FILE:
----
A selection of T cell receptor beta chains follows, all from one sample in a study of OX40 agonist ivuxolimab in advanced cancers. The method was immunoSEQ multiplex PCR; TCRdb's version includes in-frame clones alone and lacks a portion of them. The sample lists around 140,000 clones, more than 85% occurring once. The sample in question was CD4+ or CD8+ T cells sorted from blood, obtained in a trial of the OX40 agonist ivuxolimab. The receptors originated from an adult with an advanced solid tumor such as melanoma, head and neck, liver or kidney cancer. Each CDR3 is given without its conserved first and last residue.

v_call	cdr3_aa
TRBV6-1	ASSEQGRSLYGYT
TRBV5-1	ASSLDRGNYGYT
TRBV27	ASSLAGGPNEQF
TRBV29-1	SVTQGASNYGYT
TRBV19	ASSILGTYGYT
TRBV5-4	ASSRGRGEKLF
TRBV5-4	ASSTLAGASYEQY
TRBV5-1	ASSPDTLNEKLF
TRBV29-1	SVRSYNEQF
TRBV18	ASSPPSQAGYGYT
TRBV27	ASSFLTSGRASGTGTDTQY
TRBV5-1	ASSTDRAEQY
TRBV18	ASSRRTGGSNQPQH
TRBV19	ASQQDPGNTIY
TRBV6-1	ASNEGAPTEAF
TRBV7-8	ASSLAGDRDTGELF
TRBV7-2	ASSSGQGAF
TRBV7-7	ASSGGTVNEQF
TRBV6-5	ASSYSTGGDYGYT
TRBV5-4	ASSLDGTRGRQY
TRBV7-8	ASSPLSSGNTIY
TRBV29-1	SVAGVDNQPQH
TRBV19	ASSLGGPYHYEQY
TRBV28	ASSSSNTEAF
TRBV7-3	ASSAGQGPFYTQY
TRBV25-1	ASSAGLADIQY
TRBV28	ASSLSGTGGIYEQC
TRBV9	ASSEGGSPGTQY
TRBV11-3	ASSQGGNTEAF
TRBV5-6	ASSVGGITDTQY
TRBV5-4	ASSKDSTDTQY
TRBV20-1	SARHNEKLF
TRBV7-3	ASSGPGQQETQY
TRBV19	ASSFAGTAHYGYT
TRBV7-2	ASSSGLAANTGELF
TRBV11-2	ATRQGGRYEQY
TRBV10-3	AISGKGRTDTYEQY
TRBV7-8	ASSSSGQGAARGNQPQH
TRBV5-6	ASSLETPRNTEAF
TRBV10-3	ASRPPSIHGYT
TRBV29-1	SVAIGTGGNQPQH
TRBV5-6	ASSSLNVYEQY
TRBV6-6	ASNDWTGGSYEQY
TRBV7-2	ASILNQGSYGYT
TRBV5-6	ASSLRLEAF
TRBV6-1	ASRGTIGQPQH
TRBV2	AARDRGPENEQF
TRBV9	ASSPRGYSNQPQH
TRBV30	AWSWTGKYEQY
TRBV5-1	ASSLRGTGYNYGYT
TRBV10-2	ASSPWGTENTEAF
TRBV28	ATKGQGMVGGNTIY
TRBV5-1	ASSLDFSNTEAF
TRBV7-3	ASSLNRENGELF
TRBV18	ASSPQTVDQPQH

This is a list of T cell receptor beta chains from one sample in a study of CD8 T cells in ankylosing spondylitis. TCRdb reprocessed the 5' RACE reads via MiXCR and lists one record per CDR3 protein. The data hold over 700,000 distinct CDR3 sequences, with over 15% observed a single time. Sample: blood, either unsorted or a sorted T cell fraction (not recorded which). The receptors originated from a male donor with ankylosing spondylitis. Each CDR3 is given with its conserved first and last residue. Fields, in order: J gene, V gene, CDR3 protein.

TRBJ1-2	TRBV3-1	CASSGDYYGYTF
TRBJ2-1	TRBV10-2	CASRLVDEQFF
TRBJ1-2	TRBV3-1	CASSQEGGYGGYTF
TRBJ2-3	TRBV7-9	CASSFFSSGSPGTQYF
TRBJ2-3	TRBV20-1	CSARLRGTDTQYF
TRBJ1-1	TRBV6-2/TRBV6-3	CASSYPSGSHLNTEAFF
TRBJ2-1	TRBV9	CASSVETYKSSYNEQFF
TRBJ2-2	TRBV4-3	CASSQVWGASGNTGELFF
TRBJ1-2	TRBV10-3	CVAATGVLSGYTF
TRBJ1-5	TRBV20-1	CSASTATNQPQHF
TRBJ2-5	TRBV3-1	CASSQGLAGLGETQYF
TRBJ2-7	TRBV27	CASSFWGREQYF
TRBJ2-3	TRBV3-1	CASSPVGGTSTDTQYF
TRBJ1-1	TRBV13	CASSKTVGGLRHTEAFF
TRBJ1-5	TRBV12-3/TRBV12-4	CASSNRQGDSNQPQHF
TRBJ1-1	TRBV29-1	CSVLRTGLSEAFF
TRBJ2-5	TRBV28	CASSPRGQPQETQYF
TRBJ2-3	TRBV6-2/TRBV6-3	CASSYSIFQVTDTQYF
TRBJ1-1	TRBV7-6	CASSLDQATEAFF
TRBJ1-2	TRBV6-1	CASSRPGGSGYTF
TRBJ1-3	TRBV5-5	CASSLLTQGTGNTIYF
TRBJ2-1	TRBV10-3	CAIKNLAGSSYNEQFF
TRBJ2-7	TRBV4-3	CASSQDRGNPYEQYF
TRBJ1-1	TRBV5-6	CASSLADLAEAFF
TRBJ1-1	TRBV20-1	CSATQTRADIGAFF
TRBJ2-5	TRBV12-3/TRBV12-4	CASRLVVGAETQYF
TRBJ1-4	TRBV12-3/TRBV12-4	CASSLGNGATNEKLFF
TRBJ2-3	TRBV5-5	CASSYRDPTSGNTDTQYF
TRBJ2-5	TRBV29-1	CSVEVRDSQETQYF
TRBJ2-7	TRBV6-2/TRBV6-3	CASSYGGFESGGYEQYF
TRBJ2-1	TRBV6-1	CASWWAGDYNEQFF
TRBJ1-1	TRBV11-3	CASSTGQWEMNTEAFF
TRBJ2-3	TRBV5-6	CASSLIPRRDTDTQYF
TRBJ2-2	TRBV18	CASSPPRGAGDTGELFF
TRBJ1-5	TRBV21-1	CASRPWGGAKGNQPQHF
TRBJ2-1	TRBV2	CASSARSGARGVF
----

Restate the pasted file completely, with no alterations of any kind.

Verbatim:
A selection of T cell receptor beta chains follows, all from one sample in a study of OX40 agonist ivuxolimab in advanced cancers. The method was immunoSEQ multiplex PCR; TCRdb's version includes in-frame clones alone and lacks a portion of them. The sample lists around 140,000 clones, more than 85% occurring once. The sample in question was CD4+ or CD8+ T cells sorted from blood, obtained in a trial of the OX40 agonist ivuxolimab. The receptors originated from an adult with an advanced solid tumor such as melanoma, head and neck, liver or kidney cancer. Each CDR3 is given without its conserved first and last residue.

v_call	cdr3_aa
TRBV6-1	ASSEQGRSLYGYT
TRBV5-1	ASSLDRGNYGYT
TRBV27	ASSLAGGPNEQF
TRBV29-1	SVTQGASNYGYT
TRBV19	ASSILGTYGYT
TRBV5-4	ASSRGRGEKLF
TRBV5-4	ASSTLAGASYEQY
TRBV5-1	ASSPDTLNEKLF
TRBV29-1	SVRSYNEQF
TRBV18	ASSPPSQAGYGYT
TRBV27	ASSFLTSGRASGTGTDTQY
TRBV5-1	ASSTDRAEQY
TRBV18	ASSRRTGGSNQPQH
TRBV19	ASQQDPGNTIY
TRBV6-1	ASNEGAPTEAF
TRBV7-8	ASSLAGDRDTGELF
TRBV7-2	ASSSGQGAF
TRBV7-7	ASSGGTVNEQF
TRBV6-5	ASSYSTGGDYGYT
TRBV5-4	ASSLDGTRGRQY
TRBV7-8	ASSPLSSGNTIY
TRBV29-1	SVAGVDNQPQH
TRBV19	ASSLGGPYHYEQY
TRBV28	ASSSSNTEAF
TRBV7-3	ASSAGQGPFYTQY
TRBV25-1	ASSAGLADIQY
TRBV28	ASSLSGTGGIYEQC
TRBV9	ASSEGGSPGTQY
TRBV11-3	ASSQGGNTEAF
TRBV5-6	ASSVGGITDTQY
TRBV5-4	ASSKDSTDTQY
TRBV20-1	SARHNEKLF
TRBV7-3	ASSGPGQQETQY
TRBV19	ASSFAGTAHYGYT
TRBV7-2	ASSSGLAANTGELF
TRBV11-2	ATRQGGRYEQY
TRBV10-3	AISGKGRTDTYEQY
TRBV7-8	ASSSSGQGAARGNQPQH
TRBV5-6	ASSLETPRNTEAF
TRBV10-3	ASRPPSIHGYT
TRBV29-1	SVAIGTGGNQPQH
TRBV5-6	ASSSLNVYEQY
TRBV6-6	ASNDWTGGSYEQY
TRBV7-2	ASILNQGSYGYT
TRBV5-6	ASSLRLEAF
TRBV6-1	ASRGTIGQPQH
TRBV2	AARDRGPENEQF
TRBV9	ASSPRGYSNQPQH
TRBV30	AWSWTGKYEQY
TRBV5-1	ASSLRGTGYNYGYT
TRBV10-2	ASSPWGTENTEAF
TRBV28	ATKGQGMVGGNTIY
TRBV5-1	ASSLDFSNTEAF
TRBV7-3	ASSLNRENGELF
TRBV18	ASSPQTVDQPQH

This is a list of T cell receptor beta chains from one sample in a study of CD8 T cells in ankylosing spondylitis. TCRdb reprocessed the 5' RACE reads via MiXCR and lists one record per CDR3 protein. The data hold over 700,000 distinct CDR3 sequences, with over 15% observed a single time. Sample: blood, either unsorted or a sorted T cell fraction (not recorded which). The receptors originated from a male donor with ankylosing spondylitis. Each CDR3 is given with its conserved first and last residue. Fields, in order: J gene, V gene, CDR3 protein.

TRBJ1-2	TRBV3-1	CASSGDYYGYTF
TRBJ2-1	TRBV10-2	CASRLVDEQFF
TRBJ1-2	TRBV3-1	CASSQEGGYGGYTF
TRBJ2-3	TRBV7-9	CASSFFSSGSPGTQYF
TRBJ2-3	TRBV20-1	CSARLRGTDTQYF
TRBJ1-1	TRBV6-2/TRBV6-3	CASSYPSGSHLNTEAFF
TRBJ2-1	TRBV9	CASSVETYKSSYNEQFF
TRBJ2-2	TRBV4-3	CASSQVWGASGNTGELFF
TRBJ1-2	TRBV10-3	CVAATGVLSGYTF
TRBJ1-5	TRBV20-1	CSASTATNQPQHF
TRBJ2-5	TRBV3-1	CASSQGLAGLGETQYF
TRBJ2-7	TRBV27	CASSFWGREQYF
TRBJ2-3	TRBV3-1	CASSPVGGTSTDTQYF
TRBJ1-1	TRBV13	CASSKTVGGLRHTEAFF
TRBJ1-5	TRBV12-3/TRBV12-4	CASSNRQGDSNQPQHF
TRBJ1-1	TRBV29-1	CSVLRTGLSEAFF
TRBJ2-5	TRBV28	CASSPRGQPQETQYF
TRBJ2-3	TRBV6-2/TRBV6-3	CASSYSIFQVTDTQYF
TRBJ1-1	TRBV7-6	CASSLDQATEAFF
TRBJ1-2	TRBV6-1	CASSRPGGSGYTF
TRBJ1-3	TRBV5-5	CASSLLTQGTGNTIYF
TRBJ2-1	TRBV10-3	CAIKNLAGSSYNEQFF
TRBJ2-7	TRBV4-3	CASSQDRGNPYEQYF
TRBJ1-1	TRBV5-6	CASSLADLAEAFF
TRBJ1-1	TRBV20-1	CSATQTRADIGAFF
TRBJ2-5	TRBV12-3/TRBV12-4	CASRLVVGAETQYF
TRBJ1-4	TRBV12-3/TRBV12-4	CASSLGNGATNEKLFF
TRBJ2-3	TRBV5-5	CASSYRDPTSGNTDTQYF
TRBJ2-5	TRBV29-1	CSVEVRDSQETQYF
TRBJ2-7	TRBV6-2/TRBV6-3	CASSYGGFESGGYEQYF
TRBJ2-1	TRBV6-1	CASWWAGDYNEQFF
TRBJ1-1	TRBV11-3	CASSTGQWEMNTEAFF
TRBJ2-3	TRBV5-6	CASSLIPRRDTDTQYF
TRBJ2-2	TRBV18	CASSPPRGAGDTGELFF
TRBJ1-5	TRBV21-1	CASRPWGGAKGNQPQHF
TRBJ2-1	TRBV2	CASSARSGARGVF